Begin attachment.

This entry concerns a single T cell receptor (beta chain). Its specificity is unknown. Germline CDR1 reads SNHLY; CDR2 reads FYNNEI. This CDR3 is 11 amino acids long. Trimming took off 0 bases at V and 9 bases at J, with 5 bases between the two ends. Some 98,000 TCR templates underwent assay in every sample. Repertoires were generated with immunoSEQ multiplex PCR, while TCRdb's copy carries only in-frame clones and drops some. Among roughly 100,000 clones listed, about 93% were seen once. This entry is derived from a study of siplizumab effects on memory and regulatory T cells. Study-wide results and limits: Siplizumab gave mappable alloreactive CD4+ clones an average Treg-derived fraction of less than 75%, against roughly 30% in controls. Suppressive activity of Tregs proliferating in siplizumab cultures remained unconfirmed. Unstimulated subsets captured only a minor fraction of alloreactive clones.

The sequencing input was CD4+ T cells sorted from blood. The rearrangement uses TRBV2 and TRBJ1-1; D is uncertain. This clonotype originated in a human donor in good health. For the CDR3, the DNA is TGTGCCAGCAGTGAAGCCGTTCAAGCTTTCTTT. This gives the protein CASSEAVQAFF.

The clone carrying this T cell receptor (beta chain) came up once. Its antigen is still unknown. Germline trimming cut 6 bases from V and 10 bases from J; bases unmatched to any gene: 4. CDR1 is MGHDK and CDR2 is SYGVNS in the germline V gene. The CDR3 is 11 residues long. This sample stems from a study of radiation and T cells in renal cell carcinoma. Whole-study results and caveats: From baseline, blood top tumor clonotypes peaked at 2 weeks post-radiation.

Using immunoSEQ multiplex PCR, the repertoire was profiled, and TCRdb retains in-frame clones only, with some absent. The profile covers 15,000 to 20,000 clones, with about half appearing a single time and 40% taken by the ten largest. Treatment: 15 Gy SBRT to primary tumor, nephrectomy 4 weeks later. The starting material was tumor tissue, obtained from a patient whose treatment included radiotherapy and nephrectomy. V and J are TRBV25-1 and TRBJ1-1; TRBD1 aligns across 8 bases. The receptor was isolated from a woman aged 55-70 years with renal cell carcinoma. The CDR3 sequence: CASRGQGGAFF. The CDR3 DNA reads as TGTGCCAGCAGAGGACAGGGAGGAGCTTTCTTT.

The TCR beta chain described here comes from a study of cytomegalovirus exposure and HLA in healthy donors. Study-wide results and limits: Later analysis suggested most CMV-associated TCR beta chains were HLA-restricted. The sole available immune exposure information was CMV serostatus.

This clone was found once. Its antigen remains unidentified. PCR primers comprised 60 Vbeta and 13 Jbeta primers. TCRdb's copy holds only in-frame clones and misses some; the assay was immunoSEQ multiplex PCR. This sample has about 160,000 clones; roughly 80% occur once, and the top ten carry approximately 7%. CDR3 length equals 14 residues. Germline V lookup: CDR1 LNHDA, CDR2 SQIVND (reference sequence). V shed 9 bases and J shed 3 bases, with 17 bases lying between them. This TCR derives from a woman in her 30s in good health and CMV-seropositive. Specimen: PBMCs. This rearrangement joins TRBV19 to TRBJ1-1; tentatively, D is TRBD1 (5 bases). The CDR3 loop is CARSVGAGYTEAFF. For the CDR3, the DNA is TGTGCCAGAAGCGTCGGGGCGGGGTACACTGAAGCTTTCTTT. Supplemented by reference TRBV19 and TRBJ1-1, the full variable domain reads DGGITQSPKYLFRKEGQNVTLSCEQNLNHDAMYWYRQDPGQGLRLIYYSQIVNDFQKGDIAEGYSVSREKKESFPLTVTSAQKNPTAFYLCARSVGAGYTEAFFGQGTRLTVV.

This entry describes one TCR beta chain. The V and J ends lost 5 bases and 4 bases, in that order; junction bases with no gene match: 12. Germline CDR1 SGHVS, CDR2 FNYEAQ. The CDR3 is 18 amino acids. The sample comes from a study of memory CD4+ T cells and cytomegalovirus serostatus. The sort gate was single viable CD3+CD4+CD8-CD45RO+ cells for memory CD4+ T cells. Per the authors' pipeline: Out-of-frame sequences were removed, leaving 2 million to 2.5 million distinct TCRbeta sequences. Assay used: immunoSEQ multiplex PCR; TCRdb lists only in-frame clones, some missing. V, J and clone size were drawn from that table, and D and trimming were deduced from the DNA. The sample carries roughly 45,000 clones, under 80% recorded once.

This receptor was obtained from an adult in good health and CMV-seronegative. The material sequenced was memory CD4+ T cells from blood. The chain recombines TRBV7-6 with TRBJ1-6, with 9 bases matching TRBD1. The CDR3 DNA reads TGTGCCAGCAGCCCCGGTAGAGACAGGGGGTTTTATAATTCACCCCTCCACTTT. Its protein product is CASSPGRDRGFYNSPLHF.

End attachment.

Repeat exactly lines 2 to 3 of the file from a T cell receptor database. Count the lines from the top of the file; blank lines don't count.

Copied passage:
The sequencing input was CD4+ T cells sorted from blood. The rearrangement uses TRBV2 and TRBJ1-1; D is uncertain. This clonotype originated in a human donor in good health. For the CDR3, the DNA is TGTGCCAGCAGTGAAGCCGTTCAAGCTTTCTTT. This gives the protein CASSEAVQAFF.

The clone carrying this T cell receptor (beta chain) came up once. Its antigen is still unknown. Germline trimming cut 6 bases from V and 10 bases from J; bases unmatched to any gene: 4. CDR1 is MGHDK and CDR2 is SYGVNS in the germline V gene. The CDR3 is 11 residues long. This sample stems from a study of radiation and T cells in renal cell carcinoma. Whole-study results and caveats: From baseline, blood top tumor clonotypes peaked at 2 weeks post-radiation.